The second Kukri is finished, only need to do the sheath still. The plan was to make it a rough and ready to go tool for chopping the reeds that invaded my backyard from the veld next door so I can rig my infra red alarm beams. So I started out with a chunk of 5160 spring steel in annealed form from the mill and as I worked it the distinctive bluish color of the 5160 got me carried away once more. I made the number hundred knife way back using this steel, that knife ended up with a serious collector and I have forgotten what a nice steel it was... It is very simple to heat treat, being an oil quench high carbon steel and it is as tough as it's name suggests once properly tempered; spring steel it is called. Soaked at non magnetic 830degC for 17mins (it is 6mm thick) and then oil quenched it sits at around 62-63hrc hardness. An hour temper at 195degC brings it down to around 56-57hrc and as tough as one needs a chopping tool to be. Excellent edge holding, (I've made razors from it). It needs to be cared for though, it's not stainless so will discolor if neglected so a slight oiling is needed and it must be dried after cleaning.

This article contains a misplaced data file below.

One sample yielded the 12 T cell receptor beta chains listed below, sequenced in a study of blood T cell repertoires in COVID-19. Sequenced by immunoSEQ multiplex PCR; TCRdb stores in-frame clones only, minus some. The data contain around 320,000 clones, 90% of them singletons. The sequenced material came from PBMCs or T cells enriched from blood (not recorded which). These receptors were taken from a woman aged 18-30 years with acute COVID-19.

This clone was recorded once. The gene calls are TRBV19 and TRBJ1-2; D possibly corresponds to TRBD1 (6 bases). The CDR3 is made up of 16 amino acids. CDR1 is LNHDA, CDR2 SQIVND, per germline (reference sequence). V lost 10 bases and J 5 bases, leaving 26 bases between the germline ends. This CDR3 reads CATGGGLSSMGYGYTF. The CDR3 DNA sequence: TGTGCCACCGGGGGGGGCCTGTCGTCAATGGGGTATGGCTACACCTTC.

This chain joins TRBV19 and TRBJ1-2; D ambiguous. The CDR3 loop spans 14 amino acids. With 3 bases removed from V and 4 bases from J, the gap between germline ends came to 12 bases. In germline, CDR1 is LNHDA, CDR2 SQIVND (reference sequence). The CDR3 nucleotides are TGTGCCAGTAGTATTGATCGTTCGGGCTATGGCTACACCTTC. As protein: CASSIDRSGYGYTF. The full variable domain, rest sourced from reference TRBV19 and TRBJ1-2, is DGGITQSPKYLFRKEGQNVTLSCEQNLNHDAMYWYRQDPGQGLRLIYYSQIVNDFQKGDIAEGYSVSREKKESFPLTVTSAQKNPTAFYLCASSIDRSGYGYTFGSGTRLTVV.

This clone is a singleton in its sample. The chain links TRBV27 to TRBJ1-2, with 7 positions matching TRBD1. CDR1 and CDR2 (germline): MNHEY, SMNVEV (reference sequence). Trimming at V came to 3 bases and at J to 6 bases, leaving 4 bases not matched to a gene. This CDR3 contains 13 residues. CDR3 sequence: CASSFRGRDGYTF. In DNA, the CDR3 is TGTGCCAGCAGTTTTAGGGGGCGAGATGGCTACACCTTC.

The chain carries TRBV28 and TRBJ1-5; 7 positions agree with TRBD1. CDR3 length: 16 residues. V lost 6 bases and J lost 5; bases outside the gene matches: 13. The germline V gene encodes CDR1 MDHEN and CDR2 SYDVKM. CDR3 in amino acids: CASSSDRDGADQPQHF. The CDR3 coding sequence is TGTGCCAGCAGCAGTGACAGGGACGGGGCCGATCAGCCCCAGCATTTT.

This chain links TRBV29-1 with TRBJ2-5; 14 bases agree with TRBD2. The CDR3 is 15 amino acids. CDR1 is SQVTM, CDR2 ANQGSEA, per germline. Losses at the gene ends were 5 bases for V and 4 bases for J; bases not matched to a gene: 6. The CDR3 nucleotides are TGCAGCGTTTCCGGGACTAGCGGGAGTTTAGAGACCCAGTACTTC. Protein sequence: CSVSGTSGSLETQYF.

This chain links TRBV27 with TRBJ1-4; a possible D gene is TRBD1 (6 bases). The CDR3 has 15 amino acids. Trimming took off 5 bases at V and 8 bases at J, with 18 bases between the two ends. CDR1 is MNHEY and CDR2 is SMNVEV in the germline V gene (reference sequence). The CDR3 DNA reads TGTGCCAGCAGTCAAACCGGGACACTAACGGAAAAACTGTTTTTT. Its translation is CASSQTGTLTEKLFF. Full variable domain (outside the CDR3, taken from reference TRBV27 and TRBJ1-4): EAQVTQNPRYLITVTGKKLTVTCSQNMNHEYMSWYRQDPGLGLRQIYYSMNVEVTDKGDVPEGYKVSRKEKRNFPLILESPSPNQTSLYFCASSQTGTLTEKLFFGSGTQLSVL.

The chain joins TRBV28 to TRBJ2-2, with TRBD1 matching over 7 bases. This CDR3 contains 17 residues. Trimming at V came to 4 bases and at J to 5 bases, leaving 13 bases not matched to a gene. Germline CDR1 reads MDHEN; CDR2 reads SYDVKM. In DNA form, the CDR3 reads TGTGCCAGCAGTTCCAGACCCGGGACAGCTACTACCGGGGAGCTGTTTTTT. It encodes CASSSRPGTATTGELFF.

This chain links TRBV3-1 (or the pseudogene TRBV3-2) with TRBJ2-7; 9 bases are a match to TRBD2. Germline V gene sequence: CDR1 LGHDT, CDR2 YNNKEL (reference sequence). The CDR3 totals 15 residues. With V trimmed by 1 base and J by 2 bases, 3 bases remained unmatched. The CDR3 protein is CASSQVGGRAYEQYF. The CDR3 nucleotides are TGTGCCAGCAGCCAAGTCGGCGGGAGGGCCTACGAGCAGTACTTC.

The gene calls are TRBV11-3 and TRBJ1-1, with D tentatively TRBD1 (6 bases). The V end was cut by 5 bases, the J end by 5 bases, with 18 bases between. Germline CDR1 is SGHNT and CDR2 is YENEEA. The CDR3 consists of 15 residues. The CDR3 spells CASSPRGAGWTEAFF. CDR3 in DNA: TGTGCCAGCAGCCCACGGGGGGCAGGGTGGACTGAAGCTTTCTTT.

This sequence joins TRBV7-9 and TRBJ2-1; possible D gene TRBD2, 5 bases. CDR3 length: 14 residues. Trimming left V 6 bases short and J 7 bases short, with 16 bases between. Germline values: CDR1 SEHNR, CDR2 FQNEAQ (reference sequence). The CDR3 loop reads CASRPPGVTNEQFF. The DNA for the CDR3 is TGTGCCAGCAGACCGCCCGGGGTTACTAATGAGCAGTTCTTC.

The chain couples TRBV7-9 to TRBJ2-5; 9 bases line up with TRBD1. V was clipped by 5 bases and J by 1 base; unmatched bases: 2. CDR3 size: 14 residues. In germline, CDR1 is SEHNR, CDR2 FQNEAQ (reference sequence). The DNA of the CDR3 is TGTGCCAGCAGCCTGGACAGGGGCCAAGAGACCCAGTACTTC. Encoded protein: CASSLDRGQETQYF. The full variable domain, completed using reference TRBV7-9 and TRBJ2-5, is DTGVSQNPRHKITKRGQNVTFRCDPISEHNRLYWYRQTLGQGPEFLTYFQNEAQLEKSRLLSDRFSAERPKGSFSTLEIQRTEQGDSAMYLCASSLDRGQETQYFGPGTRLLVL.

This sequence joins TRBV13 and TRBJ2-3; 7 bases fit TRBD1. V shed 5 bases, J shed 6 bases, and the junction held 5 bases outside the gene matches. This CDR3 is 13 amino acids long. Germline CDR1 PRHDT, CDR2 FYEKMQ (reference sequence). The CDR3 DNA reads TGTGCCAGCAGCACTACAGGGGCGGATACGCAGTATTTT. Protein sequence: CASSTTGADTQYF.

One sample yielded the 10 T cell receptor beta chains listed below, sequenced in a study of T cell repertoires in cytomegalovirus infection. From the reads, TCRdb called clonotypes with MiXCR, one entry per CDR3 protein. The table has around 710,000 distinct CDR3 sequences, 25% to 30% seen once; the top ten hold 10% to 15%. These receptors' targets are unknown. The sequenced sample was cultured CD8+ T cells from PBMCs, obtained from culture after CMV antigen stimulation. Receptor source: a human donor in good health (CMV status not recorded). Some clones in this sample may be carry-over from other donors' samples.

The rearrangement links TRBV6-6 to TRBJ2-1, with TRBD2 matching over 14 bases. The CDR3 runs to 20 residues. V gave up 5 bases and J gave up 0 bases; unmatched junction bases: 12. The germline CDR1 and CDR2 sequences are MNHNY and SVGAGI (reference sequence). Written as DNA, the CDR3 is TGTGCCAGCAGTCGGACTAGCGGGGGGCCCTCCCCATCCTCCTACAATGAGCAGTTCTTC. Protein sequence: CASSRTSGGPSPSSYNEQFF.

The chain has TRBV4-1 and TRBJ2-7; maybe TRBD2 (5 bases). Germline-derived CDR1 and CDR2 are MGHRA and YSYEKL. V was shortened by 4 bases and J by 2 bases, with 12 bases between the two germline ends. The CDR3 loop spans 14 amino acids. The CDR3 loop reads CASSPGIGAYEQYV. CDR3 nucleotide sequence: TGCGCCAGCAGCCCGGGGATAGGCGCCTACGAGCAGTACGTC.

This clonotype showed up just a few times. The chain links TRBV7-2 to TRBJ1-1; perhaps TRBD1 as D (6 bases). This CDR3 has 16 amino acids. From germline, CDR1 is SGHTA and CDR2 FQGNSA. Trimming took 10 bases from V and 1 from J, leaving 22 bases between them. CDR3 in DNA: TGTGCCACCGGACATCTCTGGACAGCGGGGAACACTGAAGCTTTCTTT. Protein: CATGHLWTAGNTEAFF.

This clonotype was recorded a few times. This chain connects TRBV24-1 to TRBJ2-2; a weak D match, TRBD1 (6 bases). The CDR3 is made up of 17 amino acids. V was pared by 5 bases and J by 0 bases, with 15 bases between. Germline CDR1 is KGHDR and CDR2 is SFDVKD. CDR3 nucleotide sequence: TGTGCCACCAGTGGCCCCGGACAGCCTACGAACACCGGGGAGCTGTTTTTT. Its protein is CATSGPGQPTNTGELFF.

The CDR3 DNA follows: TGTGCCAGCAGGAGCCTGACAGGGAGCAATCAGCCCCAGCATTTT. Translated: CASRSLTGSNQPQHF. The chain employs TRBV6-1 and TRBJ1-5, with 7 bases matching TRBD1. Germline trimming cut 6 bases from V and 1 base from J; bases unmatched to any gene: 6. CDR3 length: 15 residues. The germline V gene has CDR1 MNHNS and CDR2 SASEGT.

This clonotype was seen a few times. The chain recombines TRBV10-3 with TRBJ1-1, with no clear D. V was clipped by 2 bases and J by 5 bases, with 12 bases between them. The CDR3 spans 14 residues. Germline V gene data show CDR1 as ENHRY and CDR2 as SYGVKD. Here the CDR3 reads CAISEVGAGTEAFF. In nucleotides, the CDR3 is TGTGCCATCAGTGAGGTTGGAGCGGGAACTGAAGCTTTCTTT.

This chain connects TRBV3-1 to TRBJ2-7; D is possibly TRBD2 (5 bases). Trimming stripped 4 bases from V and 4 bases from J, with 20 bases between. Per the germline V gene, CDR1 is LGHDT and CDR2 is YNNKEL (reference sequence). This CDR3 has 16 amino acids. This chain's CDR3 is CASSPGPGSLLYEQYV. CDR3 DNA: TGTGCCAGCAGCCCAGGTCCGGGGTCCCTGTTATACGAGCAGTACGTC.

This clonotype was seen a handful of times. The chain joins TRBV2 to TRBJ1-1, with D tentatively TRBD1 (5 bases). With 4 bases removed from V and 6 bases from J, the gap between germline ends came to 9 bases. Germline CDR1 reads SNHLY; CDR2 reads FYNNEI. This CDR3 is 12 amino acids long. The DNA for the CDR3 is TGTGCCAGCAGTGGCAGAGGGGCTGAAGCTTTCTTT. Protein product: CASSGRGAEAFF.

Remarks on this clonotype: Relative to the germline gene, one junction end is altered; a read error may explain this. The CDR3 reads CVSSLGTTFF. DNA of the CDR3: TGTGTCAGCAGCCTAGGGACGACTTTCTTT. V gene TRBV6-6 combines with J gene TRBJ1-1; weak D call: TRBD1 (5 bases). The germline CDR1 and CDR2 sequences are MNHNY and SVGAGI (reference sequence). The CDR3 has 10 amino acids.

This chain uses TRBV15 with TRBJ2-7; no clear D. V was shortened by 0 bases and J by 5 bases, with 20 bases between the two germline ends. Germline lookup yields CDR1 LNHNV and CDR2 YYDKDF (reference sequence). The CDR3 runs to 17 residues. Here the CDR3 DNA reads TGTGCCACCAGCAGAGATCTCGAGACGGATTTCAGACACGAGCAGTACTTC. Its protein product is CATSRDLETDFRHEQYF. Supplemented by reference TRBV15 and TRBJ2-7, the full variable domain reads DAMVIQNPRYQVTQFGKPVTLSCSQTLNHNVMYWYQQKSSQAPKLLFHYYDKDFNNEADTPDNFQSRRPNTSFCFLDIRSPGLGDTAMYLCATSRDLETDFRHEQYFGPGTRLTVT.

So what was to be a rough and semi finished garden tool turned out to be one of the prettier knives I've made. The Kukri shape has grown on me I must admit and the mysterious ancient tales and customs surrounding it makes for a very nostalgic knife. It is said that one's Kukri had to sleep with you under your pillow. This one is pretty enough to sleep under my pillow for sure. I'll post detailed pics after the weekend once I've made the sheath.
Then, I've discovered my half finished Ulu project that got misplaced during my house move. I've done the heat treat and it will shortly get a handle: